MedicalResearch.com Interview with:
Dr Maria Kyrgiou MSc, PhD, MRCOG
Clinical Senior Lecturer & Consultant in Gynaecologic Oncology
IRDB – Department of Surgery and Cancer, Imperial College London
West London Gynaecological Cancer Centre, Queen Charlotte’s & Chelsea-Hammersmith Hospital, Imperial Healthcare NHS Trust
MedicalResearch.com: What is the background for this study? What are the main findings?
Response: Obesity has become a major public health challenge and it’s prevalence worldwide has more than doubled amongst women n the last four decades. Excess body weight has been associated with an increased risk of developing and dying from numerous cancers. Although the reported associations may be potentially causal, some of the associations may be flawed due to inherent study biases such as residual confounding and selective reporting of positive results.
We included 204 meta-analyses investigating associations between adiposity and the development or death from 36 primary cancers and their sub-types. Adiposity was associated with a higher risk of developing esophageal adenocarcinoma, gastric cardia, colon and rectal cancer in men, biliary tract system, pancreatic, postmenopausal breast among HRT non-users, endometrial, ovarian, and kidney cancer and multiple myeloma.
MedicalResearch.com: What should readers take away from your report?
Response: The findings suggest that only 11 cancers were deemed to have strong evidence of association with obesity without hints of bias, predominantly comprising of digestive organ tumours or hormonally-driven female malignancies. Other associations can as well be genuine, but there is at least some uncertainty about them.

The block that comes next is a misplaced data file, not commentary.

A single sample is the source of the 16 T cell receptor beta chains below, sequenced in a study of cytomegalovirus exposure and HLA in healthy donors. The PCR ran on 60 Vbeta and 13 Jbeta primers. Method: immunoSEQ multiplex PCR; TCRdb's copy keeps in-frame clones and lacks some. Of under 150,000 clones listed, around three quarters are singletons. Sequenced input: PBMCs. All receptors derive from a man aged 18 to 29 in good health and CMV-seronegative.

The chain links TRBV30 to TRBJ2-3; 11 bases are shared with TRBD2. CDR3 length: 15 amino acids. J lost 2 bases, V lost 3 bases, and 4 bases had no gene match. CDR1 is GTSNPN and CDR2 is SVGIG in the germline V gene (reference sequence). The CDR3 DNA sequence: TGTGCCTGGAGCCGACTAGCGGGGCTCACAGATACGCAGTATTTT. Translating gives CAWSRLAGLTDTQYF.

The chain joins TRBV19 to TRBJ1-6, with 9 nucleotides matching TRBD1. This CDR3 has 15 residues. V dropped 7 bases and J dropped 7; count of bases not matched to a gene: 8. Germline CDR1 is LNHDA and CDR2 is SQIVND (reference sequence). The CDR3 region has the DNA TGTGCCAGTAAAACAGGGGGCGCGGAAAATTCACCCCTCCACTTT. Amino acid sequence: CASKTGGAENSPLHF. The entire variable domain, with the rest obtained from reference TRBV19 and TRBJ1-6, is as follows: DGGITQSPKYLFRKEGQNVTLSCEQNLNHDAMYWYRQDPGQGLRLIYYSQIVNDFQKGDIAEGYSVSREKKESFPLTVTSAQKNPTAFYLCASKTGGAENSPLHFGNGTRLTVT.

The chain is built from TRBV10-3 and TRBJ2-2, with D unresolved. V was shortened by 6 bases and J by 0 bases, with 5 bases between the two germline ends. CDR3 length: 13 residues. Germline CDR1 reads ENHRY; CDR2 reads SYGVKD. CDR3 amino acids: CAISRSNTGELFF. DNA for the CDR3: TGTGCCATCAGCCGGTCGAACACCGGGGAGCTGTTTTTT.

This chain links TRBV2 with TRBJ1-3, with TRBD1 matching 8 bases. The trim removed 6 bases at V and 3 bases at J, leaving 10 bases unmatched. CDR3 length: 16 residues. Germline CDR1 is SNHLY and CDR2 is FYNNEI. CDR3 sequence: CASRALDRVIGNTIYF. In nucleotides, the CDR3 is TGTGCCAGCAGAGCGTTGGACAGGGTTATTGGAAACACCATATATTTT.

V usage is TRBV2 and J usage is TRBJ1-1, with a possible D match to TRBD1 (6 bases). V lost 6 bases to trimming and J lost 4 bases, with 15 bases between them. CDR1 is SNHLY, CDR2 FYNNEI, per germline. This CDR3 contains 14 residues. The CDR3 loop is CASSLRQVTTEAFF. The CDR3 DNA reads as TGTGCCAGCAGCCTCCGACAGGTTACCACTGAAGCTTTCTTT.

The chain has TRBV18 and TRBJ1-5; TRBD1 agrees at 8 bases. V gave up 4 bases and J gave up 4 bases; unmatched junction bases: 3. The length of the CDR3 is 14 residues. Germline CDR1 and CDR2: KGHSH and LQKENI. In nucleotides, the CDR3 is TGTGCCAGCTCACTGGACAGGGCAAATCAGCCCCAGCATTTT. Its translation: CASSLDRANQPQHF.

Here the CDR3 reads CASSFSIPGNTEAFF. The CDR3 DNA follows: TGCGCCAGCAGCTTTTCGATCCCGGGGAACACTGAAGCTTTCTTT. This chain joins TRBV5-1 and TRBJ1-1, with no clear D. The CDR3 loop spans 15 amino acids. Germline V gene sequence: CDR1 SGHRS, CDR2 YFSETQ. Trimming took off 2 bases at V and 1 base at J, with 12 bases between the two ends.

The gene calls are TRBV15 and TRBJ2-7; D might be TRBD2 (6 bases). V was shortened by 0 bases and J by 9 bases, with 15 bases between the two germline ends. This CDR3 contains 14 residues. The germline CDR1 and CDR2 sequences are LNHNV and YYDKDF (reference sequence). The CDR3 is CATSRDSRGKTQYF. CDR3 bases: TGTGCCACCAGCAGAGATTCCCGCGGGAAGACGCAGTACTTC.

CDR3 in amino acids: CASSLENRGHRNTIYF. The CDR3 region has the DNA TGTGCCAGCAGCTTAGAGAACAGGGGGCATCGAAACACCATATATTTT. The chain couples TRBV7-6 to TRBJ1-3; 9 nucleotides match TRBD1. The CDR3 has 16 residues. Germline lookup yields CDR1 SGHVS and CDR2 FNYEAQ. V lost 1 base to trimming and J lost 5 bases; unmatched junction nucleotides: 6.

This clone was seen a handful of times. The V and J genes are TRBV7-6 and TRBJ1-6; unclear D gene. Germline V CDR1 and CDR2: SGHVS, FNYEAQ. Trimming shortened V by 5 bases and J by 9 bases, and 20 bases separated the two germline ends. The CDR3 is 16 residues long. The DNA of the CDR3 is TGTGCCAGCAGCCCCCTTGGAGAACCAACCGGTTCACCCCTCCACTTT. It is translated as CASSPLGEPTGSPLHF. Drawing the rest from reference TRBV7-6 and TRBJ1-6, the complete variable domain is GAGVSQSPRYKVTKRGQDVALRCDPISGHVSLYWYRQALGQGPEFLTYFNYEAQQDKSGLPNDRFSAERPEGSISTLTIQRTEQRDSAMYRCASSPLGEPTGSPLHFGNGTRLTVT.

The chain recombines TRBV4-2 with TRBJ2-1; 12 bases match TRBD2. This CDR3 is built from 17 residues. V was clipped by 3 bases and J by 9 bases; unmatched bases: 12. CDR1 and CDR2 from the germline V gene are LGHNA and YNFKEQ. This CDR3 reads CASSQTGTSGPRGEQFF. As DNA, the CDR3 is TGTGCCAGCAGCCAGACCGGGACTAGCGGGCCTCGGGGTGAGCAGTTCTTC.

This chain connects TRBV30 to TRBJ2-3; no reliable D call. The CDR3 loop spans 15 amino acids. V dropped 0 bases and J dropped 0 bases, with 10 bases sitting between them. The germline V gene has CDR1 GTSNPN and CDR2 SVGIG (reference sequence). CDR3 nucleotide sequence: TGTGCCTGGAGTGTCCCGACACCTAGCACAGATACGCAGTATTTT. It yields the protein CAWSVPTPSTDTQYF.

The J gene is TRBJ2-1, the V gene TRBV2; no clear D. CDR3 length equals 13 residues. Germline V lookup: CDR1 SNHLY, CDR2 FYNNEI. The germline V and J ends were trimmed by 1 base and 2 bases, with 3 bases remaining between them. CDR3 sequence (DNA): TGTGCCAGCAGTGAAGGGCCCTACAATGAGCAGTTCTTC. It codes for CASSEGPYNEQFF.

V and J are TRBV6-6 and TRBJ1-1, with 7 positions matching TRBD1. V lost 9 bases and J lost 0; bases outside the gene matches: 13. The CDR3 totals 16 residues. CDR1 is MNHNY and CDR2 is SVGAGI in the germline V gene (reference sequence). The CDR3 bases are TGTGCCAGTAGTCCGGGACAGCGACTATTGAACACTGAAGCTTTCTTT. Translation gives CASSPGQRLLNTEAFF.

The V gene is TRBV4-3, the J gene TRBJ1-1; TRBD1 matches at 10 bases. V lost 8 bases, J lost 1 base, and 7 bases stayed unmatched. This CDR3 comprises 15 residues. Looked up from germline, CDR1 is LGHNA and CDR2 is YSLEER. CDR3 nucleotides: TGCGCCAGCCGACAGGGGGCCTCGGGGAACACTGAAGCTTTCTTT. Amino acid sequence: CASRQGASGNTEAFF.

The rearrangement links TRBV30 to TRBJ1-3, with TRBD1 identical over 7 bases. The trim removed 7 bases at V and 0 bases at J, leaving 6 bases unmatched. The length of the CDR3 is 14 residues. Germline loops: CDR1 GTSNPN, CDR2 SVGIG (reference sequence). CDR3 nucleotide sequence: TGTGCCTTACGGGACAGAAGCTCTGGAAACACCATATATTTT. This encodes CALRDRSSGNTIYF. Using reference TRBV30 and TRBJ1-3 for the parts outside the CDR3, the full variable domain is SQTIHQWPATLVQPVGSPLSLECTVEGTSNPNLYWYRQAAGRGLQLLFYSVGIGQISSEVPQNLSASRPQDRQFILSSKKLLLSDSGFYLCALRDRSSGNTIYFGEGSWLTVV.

MedicalResearch.com: What recommendations do you have for future research as a result of this study?
Response: Future prospective studies and large consortia with better assessment of the time-varying nature of body fatness and comprehensive standardised reporting of analyses are needed to draw firmer conclusions. The identification of the true factors associated with obesity may allow better selection high-risk that would benefit from targeted prevention strategies
MedicalResearch.com: Is there anything else you would like to add?
Response: This work was supported by Genesis Research Trust; Sigrid Jusélius Fellowship; World Cancer Research Fund International
Regular Grant Programme; Ovarian Cancer Action; Imperial Healthcare NHS Trust NIHR BRC.
MedicalResearch.com: Thank you for your contribution to the MedicalResearch.com community.
Adiposity and cancer at major anatomical sites: umbrella review of the literature
BMJ 2017; 356 doi: https://doi.org/10.1136/bmj.j477 (Published 28 February 2017)Cite this as: BMJ 2017;356:j477
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